“Mobile chip giant Qualcomm filed a motion earlier this week in the U.S. District Court of San Jose, California, requesting that a federal judge dismiss the antitrust lawsuit that regulators filed in January,” Evan Niu writes for The Motley Fool. ” The initial suit alleges that Qualcomm unofficially implements a ‘no license, no chips’ policy that leverages its dominant position in cellular baseband modems to extract favorable licensing terms and royalty payments from customers, effectively precluding competitors from the market.”
“It will be up to federal Judge Lucy Koh to decide whether or not to grant the dismissal request,” Niu writes. “We do know that the FTC itself is in the midst of a transition — one that is favorable to Qualcomm’s position. Republican FTC Commissioner Maureen Ohlhausen was recently promoted by President Trump to chairwoman of the commission following Edith Ramirez’s resignation, and Ohlhausen was the dissenting opinion in the 2-1 vote.”
“The FTC’s suit never had much teeth in the first place, since it was filed just days before Trump was inaugurated and just days after Ramirez announced her resignation,” Niu writes. “Even if the case is not dismissed, the FTC under Trump really doesn’t care or believe that the suit has merit. On the other hand, Apple’s blockbuster lawsuit has much more far-reaching potential consequences.”
Read more in the full article here.
MacDailyNews Take: In 2017, Qualcomm’s licensing scam — charging a percentage of the total cost of all components in the phone, even non-Qualcomm components — is ludicrous.
Qualcomm’s ridiculous licensing scheme simply has to go!
Apple’s dispute with Qualcomm could last two years – March 3, 2017
Apple widens global patent war, files lawsuit against Qualcomm in the United Kingdom – March 2, 2017
Apple may have paid Qualcomm $40 per iPhone; accounting for 1/3rd of Qualcomm’s revenue – February 10, 2017
Conservative groups ask President Trump to terminate FCC lawsuit over Qualcomm patent licensing – January 27, 2016
Qualcomm CEO fires back at Apple: Bring it on – January 26, 2017
Apple sues Qualcomm in China seeking 1 billion yuan – January 25, 2017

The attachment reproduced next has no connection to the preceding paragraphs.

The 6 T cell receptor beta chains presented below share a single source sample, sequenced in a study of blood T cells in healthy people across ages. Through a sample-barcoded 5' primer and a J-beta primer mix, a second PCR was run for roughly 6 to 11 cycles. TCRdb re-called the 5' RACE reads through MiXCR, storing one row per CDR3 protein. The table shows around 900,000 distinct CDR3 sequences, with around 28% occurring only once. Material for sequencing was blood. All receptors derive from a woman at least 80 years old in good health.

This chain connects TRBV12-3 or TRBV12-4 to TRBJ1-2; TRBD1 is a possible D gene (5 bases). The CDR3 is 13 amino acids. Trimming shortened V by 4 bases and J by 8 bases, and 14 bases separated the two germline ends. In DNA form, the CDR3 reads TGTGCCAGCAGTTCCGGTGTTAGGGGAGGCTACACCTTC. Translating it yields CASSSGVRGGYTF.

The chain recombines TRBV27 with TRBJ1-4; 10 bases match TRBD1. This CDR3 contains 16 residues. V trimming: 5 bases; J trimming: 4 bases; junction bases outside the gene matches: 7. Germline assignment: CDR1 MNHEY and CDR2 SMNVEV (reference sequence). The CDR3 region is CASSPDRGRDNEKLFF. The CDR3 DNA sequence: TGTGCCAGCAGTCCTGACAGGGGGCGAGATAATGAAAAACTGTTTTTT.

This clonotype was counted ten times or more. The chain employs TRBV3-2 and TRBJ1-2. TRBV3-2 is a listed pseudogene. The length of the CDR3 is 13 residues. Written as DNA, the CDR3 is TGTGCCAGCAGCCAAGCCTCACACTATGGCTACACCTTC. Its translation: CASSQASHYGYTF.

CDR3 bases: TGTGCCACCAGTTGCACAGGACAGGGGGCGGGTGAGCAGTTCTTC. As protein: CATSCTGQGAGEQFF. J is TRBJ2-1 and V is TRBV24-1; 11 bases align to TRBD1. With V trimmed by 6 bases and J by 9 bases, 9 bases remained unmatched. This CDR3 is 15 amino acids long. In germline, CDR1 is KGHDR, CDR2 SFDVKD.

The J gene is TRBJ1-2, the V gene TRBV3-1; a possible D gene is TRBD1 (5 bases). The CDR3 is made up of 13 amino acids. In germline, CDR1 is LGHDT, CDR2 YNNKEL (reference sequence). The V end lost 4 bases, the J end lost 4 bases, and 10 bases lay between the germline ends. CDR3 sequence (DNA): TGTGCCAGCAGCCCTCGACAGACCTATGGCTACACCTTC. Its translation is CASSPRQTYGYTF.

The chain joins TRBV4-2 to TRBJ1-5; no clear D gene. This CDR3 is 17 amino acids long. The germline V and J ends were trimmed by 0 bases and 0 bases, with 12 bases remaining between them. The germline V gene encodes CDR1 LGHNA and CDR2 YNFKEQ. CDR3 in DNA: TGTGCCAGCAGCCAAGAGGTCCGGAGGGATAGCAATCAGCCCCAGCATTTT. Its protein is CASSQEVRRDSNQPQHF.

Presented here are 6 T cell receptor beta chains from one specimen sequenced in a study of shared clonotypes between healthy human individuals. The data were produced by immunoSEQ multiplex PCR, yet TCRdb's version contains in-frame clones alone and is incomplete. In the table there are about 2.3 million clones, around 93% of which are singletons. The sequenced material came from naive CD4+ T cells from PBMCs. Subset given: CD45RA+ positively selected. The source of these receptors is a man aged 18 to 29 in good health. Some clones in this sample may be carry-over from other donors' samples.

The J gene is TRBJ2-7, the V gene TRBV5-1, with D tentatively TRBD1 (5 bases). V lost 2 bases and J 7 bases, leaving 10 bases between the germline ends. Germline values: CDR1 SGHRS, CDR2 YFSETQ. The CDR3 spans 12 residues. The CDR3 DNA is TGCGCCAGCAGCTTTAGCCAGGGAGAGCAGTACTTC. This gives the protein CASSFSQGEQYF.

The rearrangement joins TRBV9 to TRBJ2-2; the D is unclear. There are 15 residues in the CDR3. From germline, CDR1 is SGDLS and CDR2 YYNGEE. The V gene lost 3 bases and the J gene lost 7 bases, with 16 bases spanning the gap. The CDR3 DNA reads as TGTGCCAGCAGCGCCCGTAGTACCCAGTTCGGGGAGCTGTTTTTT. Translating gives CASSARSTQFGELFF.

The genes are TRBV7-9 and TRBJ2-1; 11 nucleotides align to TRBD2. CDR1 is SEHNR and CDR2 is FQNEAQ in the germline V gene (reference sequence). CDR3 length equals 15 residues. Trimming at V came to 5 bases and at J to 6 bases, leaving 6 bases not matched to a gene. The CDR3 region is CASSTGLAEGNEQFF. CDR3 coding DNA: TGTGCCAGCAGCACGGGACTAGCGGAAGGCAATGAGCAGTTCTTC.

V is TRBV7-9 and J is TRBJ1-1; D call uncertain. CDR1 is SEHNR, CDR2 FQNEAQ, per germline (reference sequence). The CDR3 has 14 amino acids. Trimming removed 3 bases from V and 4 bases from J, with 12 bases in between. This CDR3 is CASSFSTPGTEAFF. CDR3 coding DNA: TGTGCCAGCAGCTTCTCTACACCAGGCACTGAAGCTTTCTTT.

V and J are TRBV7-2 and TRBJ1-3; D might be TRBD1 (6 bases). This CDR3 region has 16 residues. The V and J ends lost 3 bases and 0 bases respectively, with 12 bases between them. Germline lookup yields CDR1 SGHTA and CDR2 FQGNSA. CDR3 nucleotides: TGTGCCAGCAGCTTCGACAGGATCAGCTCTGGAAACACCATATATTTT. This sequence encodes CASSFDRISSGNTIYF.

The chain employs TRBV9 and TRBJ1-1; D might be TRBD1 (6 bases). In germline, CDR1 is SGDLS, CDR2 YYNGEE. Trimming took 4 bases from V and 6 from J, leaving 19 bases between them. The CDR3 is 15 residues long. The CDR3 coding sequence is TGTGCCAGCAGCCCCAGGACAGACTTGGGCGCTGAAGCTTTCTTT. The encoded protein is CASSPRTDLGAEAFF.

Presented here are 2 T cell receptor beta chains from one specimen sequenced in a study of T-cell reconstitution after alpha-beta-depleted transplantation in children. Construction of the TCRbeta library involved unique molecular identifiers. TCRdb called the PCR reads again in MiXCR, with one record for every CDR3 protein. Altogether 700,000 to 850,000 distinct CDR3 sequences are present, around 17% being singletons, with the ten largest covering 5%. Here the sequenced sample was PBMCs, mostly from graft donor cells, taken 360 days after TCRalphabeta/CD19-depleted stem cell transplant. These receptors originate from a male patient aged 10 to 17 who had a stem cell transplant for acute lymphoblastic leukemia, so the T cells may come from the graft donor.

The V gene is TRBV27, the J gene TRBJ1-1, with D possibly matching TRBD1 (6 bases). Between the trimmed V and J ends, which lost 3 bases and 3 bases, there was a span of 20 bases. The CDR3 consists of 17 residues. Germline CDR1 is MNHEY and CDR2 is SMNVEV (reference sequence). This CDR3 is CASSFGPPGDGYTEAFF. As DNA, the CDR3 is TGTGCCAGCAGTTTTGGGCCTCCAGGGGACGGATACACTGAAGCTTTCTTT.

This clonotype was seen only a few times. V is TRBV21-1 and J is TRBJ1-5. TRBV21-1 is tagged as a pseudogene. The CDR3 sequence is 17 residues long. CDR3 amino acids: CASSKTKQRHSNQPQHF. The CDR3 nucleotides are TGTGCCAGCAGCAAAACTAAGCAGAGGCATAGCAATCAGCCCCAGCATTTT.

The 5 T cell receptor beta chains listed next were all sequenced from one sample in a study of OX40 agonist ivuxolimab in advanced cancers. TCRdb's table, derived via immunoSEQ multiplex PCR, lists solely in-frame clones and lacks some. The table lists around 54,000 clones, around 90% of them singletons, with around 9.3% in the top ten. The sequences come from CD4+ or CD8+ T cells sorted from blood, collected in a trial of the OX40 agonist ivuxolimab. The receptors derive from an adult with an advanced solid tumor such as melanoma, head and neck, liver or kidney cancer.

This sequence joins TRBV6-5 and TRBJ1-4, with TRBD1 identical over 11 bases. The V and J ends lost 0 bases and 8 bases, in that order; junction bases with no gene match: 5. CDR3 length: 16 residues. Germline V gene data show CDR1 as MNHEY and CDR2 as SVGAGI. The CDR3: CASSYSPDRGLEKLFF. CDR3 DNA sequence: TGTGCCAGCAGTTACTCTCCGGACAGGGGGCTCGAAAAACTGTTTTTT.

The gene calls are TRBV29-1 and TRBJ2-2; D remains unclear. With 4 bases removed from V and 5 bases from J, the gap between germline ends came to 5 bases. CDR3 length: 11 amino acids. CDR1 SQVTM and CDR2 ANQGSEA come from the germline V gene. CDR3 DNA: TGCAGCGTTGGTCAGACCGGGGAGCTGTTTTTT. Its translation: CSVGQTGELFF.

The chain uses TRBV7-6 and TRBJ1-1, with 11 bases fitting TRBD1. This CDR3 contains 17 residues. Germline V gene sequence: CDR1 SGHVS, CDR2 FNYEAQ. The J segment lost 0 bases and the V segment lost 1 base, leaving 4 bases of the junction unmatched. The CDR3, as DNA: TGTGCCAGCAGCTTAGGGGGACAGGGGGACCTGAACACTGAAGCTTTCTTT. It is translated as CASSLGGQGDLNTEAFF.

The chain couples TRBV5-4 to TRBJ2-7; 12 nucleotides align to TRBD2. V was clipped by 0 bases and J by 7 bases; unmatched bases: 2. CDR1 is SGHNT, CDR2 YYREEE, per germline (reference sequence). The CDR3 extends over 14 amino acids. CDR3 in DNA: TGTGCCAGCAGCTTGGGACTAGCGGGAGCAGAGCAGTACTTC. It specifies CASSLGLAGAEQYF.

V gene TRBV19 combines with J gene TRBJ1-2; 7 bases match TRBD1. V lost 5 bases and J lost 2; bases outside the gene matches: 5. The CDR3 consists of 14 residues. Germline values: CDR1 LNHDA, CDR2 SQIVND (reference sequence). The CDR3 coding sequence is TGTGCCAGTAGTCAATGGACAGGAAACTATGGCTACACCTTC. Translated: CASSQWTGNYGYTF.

Qualcomm comments on Apple’s lawsuits in China – January 25, 2017
Apple’s rebellion against the ‘Qualcomm Tax’ – January 24, 2017
Despite lawsuit, Qualcomm wants to keep doing business – January 24, 2017
Why Apple, the FTC, and others are attacking Qualcomm��s royalty model – January 24, 2017
Here are the most damning parts of Apple’s blockbuster lawsuit against Qualcomm – January 23, 2017
Apple’s legal assault on Qualcomm part of iPhone margin grab – January 23, 2017
Qualcomm says Apple’s claims are ‘baseless’ in response to Cupertino’s $1 billion lawsuit – January 21, 2017
Apple sues Qualcomm for $1 billion over onerous licensing practices – January 20, 2017
Qualcomm exec says FTC ‘rushed’ antitrust lawsuit before President-elect Trump’s inauguration – January 19, 2017
FTC alleges Qualcomm forced Apple into iPhone LTE chip deals – January 18, 2017
FTC charges Qualcomm with monopolizing key smartphone chip; alleges extracted exclusivity from Apple in exchange for reduced patent royalties – January 17, 2017
After eating Intel’s mobile lunch, Apple could next devour Qualcomm’s Baseband Processor business – January 20, 2015
Analyst: Apple’s going to dump Intel modems if they keep lagging Qualcomm – December 5, 2016
Yes, Apple is throttling download speeds for iPhone 7 and 7 Plus Verizon and Sprint versions – November 19, 2016
Apple’s modem choices may leave Verizon iPhone users feeling throttled – November 18, 2016
Tests show iPhone 7 Plus models with Qualcomm modem perform significantly better than those with Intel modem – October 20, 2016
How can a company have the conjones to charge for things that aren’t theirs? You can bet Qualcomm is in a few people’s cross-hairs and they’ll all maintain long memories. No doubt their comeuppance day is coming.
Judge Lucy Koh? I wonder where have I seen that name before???
Really MDN? Doesn’t Apple sell a lot of Samsung and Qualcomm components for whatever price they wish as parts of their devices?
FRAND, look it up. Applies to IP in SEPatents
Did Qualcomm actually license their technology under FRAND terms? It’s not mandatory, or a “given”. I don’t know, do you?
Still, that doesn’t change my criticism of MDN’s take.
Reminds me of the situation with Token Ring back in the 80’s and 90’s. Being a Mac guy I asked one of the Novell engineers why token ring was not included on computers. Seems the patent was setup the same way. They got a percentage of the whole product it was included in. So it was always offered separately.
“doesn’t Mater” ?